Maybe 25 is the new 50 in this wild world. But my journey isn't defined by age, it's defined by impact. And I plan to continue impacting the world one day at a time until I'm one with the earth.

Daughters

To all my fathers: YOU MAKE A DIFFERENCE. Do not measure the worth of your influence by a monthly payment. You are so much more and should be so much more. I dare you to be PRESENT in the lives of your daughters. Be present to guide her, speak to her, take her to school, read to her, listen to her. Your PRESENCE means so much. YOU are the FIRST LOVE of her life and it will be up to you to make sure that love is healthy and beautiful, so you set the stage for every other man that enters her life after you.

Do not be afraid to be her friend, or to scold her for being rude. Compliment her for doing her hair by herself for the first time and push her to turn that "B" into an "A." Encourage her to be bold, opinionated, demanding, confident. And as many times as you will be forced to tell her "NO" show her a different way that is acceptable.

Be the parent she needs, the companion she wants, and the leader that is essential to her nurturing.  

Teaser

So since my first book "Thoughts of a Fractured Soul" is due out any day now, I decided to give everyone a short excerpt. Let me know what you think....

I’ve been here before. Though I can’t remember exactly when or for how long, I know I’ve been here. My mother carried me in her womb hundreds of miles to this very place. And as I exited the airplane for the second time, I acted as if this wasn’t anything new. I watched curiously as my older brother got excited blowing cold air out of his mouth, though most of my attention was centred somewhat in the distance where a group of tall trees stood, their branches left bare, illuminated by the melted snow. The branch that kept me still, however, had kept all of its leaves. And as I looked at this fire red tree blaze in the midst of the cold weather I realized, even at that time, there was something odd about the entire scene. My daze was interrupted seconds later when my brother blew his frosty breath in my face. I chased him through the tunnel that led inside the airport. I remember looking back outside for that tree and not being able to see it through the window. Today I debate with myself whether it was there in the first place. If you knew me, it wouldn’t be a stretch to think I imagined the entire thing.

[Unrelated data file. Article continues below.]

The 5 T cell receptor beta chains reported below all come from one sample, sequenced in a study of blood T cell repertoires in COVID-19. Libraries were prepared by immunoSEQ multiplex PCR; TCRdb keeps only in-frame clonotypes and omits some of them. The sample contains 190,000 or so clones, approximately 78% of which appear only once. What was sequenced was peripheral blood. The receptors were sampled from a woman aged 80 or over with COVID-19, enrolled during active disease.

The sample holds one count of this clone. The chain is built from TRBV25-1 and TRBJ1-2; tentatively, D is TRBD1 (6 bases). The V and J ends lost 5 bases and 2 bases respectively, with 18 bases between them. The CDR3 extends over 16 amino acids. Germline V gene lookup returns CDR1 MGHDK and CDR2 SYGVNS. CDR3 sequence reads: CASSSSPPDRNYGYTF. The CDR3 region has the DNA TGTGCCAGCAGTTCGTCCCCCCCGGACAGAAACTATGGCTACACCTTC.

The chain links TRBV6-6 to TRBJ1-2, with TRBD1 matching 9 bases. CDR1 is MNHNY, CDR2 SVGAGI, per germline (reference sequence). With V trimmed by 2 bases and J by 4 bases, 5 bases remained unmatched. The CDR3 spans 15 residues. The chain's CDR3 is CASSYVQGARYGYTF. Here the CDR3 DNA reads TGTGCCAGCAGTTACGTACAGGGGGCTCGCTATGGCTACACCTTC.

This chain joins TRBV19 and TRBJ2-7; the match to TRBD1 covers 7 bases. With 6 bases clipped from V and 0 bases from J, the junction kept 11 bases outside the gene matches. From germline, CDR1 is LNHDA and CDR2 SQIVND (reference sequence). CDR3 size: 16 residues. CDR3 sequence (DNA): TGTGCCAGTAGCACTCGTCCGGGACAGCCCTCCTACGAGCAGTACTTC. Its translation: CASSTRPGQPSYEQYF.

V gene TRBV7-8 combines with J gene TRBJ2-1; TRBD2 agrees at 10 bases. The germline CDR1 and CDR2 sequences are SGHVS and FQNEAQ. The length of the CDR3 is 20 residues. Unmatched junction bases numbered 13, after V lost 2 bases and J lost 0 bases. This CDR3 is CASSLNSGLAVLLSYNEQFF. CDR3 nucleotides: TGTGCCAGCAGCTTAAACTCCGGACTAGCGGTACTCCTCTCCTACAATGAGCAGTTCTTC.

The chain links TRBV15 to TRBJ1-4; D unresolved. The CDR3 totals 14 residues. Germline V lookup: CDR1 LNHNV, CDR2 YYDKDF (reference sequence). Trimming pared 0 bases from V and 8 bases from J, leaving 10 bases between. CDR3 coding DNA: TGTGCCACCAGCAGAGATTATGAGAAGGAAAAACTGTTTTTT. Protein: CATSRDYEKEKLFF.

Tightrope

The other day I was riding around with my close friend John Amoah and he asked me about my book. "Isn't your book coming out soon?" I kind of nodded my head and proceeded to change the subject. He stopped the conversation and said something like "hold on, you have a book coming out and all you can do is nod your head? I would be going crazy right now."

I told John that I am excited, but will be more excited when the books starts selling. He still looked at me like I was crazy and reminded me that last year at this time, all I wanted was my book to be published. Now I'm a couple weeks away from release and I'm worried about book sales.

"Yeah" I told him. "I really want the book to do well." He shook his head. "Make sure you enjoy this," John told me. "This is already a huge accomplishment."

I thought about what John said, and thought about how I am always looking towards the future, always planning that next step. But I've already been on such an incredible journey and its gone by so fast that I often haven't taken the time to enjoy it. I've been completely caught up in the goal and haven't enjoyed the milestones along the way.

I don't necessarily think there's anything wrong with me being focused on accomplishing my dreams, but there's also nothing wrong with stepping back and being proud of what I've already accomplished. I need to do a better job walking that tightrope, of finding the balance between ambition and living in the present.  Luckily I have great people around me to help me out from time to time, and as I continue on this journey to success, I'll depend more on more on these people to help keep me on that tightrope.